|LETTER TO EDITOR
|Year : 2020 | Volume
| Issue : 1 | Page : 147-148
Authors' reply to Chandrasekharan et al. and Abbas
Akhil Kapoor, Vanita Noronha, Vijay M Patil, Amit Joshi, Nandini Menon, Kumar Prabhash
Department of Medical Oncology, Tata Memorial Hospital, Homi Bhabha National Institute, Mumbai, Maharashtra, India
|Date of Submission||01-Feb-2020|
|Date of Acceptance||01-Feb-2020|
|Date of Web Publication||24-Feb-2020|
Department of Medical Oncology, Tata Memorial Hospital, Parel, Mumbai - 400 012, Maharashtra
Source of Support: None, Conflict of Interest: None
|How to cite this article:|
Kapoor A, Noronha V, Patil VM, Joshi A, Menon N, Prabhash K. Authors' reply to Chandrasekharan et al. and Abbas. Cancer Res Stat Treat 2020;3:147-8
|How to cite this URL:|
Kapoor A, Noronha V, Patil VM, Joshi A, Menon N, Prabhash K. Authors' reply to Chandrasekharan et al. and Abbas. Cancer Res Stat Treat [serial online] 2020 [cited 2020 Apr 7];3:147-8. Available from: http://www.crstonline.com/text.asp?2020/3/1/147/279155
We thank Chandrasekharanet al. and Abbas for their interest and comments on our article and the accompanying editorial., Chandrasekharan et al. have highlighted an interesting point that the pretreatment neutrophil-to-lymphocyte ratio (NLR) appears to select patients who respond poorly to immunotherapy. Such a simple biomarker if proven to be of predictive significance in larger studies, will definitely prove to be of clinical importance for selecting patients for immunotherapy. Mezquita et al. found that the lung immune prognostic index which is based on a combination of pretreatment NLR >3 and lactate dehydrogenase level greater than the upper limit of normal correlated with worse outcomes for immunotherapy, suggesting that it may serve as an important marker for the same. This appears intriguing especially when clinicians are in dire need for more biomarkers for predicting the efficacy of immunotherapy. Another important point which has been considered is the significance of concurrent use of antibiotics with steroids in some patients. The patients who did not receive antibiotics had significantly better overall survival in our study.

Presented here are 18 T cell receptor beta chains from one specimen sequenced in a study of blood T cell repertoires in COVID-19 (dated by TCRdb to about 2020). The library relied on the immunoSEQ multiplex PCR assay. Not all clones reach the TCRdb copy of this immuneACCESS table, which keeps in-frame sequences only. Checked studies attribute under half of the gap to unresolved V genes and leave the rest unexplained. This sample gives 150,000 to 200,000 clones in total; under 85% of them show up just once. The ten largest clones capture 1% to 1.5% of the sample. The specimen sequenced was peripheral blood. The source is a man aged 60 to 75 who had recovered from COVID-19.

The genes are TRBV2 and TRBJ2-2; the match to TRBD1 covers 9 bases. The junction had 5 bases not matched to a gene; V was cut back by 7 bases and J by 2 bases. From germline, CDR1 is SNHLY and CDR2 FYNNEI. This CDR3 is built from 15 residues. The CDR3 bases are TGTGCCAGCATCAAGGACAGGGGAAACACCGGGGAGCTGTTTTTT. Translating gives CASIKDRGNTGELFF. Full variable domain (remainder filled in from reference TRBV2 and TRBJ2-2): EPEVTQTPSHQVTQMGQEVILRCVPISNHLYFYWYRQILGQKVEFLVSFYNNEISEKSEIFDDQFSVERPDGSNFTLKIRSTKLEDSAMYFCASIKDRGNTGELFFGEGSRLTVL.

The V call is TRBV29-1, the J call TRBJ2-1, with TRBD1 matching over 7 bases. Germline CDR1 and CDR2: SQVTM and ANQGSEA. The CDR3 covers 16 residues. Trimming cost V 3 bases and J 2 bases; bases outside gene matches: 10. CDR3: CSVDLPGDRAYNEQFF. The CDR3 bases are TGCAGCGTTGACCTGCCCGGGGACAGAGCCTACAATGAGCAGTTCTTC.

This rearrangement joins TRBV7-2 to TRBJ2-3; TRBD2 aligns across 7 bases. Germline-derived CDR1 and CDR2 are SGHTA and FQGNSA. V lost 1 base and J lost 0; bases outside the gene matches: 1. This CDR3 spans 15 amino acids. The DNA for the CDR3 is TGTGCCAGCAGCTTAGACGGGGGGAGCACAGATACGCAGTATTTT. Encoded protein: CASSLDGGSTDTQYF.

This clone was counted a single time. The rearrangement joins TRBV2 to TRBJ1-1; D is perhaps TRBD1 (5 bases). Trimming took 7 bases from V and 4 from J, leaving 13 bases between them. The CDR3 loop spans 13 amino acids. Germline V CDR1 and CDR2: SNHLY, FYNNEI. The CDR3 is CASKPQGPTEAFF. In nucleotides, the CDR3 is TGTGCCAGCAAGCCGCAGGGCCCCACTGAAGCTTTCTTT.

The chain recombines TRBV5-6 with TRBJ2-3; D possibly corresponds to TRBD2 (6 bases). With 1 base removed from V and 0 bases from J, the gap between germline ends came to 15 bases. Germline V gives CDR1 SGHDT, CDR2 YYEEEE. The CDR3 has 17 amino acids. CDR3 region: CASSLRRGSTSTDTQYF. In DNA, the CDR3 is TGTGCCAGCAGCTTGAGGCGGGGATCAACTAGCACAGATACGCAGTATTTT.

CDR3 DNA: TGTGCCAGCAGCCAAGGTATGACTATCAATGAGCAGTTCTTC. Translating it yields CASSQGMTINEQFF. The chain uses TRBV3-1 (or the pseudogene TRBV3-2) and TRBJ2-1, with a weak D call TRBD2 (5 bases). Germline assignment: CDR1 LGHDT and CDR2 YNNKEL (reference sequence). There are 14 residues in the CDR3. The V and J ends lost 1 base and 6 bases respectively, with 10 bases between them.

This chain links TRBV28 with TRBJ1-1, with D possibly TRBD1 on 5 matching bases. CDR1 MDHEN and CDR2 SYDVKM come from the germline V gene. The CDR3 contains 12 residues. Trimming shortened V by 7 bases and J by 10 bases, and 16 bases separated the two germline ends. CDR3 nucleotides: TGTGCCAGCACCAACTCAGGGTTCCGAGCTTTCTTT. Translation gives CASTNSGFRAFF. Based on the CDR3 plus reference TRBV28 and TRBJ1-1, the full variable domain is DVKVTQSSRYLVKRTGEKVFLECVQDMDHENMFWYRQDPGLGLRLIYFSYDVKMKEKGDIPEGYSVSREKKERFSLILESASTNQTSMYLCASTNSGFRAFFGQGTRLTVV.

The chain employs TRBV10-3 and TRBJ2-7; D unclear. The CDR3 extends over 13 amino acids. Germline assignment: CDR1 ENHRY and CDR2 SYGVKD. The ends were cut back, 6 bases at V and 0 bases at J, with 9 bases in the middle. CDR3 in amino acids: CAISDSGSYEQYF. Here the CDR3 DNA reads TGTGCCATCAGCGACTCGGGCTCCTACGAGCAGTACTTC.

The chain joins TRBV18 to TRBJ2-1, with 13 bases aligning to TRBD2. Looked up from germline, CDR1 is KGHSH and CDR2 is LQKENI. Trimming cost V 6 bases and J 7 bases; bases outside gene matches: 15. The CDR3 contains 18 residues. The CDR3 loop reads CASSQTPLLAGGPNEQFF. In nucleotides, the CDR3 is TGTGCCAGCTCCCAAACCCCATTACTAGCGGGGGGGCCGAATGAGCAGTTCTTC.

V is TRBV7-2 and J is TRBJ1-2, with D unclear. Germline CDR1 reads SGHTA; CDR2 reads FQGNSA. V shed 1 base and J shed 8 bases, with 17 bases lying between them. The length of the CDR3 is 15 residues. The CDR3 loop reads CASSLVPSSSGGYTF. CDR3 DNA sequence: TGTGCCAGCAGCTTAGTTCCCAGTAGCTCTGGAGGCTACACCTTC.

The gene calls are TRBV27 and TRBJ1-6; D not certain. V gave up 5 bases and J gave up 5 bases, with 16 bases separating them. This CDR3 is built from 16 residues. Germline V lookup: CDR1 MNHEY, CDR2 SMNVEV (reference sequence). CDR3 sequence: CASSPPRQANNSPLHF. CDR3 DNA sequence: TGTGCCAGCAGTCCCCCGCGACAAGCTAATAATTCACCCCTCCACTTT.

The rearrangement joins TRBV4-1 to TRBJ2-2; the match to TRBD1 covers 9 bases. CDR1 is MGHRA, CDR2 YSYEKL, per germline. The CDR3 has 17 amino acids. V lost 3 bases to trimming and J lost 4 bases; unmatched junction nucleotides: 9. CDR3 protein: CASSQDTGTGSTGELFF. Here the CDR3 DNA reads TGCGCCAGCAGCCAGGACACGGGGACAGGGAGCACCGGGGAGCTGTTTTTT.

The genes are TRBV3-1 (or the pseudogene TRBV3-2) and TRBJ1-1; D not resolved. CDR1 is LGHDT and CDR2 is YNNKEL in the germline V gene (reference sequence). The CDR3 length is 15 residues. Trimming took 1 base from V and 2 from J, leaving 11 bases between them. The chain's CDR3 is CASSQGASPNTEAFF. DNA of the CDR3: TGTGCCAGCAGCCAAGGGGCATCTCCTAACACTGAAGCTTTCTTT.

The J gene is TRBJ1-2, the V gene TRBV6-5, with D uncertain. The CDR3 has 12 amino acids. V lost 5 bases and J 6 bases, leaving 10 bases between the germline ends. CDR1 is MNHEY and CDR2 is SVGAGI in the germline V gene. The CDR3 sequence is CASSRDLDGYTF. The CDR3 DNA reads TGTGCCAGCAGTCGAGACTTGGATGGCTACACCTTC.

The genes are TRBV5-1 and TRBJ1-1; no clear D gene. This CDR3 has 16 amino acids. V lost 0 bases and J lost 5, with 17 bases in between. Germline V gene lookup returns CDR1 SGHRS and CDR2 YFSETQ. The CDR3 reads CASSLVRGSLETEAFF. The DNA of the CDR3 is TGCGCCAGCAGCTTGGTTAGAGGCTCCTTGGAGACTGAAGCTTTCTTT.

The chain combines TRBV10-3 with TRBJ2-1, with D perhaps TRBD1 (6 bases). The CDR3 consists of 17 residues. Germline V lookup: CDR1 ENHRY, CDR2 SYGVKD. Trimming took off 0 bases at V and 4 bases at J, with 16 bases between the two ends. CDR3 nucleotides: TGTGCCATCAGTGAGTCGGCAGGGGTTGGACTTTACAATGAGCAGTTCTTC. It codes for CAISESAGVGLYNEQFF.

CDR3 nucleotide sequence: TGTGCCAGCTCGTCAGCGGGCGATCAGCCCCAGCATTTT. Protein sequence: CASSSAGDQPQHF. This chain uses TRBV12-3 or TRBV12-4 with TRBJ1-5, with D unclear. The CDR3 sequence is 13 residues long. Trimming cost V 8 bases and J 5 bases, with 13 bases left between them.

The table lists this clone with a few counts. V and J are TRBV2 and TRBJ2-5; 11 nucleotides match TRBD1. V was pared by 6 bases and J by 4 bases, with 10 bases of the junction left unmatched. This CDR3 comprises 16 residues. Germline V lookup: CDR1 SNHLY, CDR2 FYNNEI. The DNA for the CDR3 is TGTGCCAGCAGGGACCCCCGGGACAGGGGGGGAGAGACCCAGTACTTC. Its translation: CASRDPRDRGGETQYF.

Abbas has pointed out that the survival in our study was inferior to that reported in the pivotal immunotherapy trials. This is noteworthy because our study provided real-world data on consecutive patients who were offered immunotherapy. Our study gives information regarding the actual outcomes of patients who received immunotherapy as part of standard care; all these patients may not have been eligible for the clinical trials which had relatively strict selection criteria. The results of these pivotal trials may have overestimated the survival benefits from the particular therapy. About 40% of the patients in our study had the Eastern Cooperative Oncology Group performance score of 2 and above. We did not find any difference in survival (both progression-free survival and overall survival) based on the indication of the use of steroids (immune-related adverse effects versus others). Further subgroup analysis would decrease the number of patients in each subgroup precluding any meaningful conclusion. We agree that analyzing a larger database from the real-world scenario will help to lead to firmer conclusions.
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Conflicts of interest
There are no conflicts of interest.
| References|| |
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Abbas W. Impact of corticosteroids and antibiotic use during treatment with immune checkpoint inhibitors. Cancer Res Stat Treat 2020;3:146-7. [Full text]
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Mezquita L, Auclin E, Ferrara R, Charrier M, Remon J, Planchard D, et al
. Association of the lung immune prognostic index with immune checkpoint inhibitor outcomes in patients with advanced non-small cell lung cancer. JAMA Oncol 2018;4:351-7.
Kapoor A, Noronha V, Patil VM, Joshi A, Menon N, Abraham G, et al
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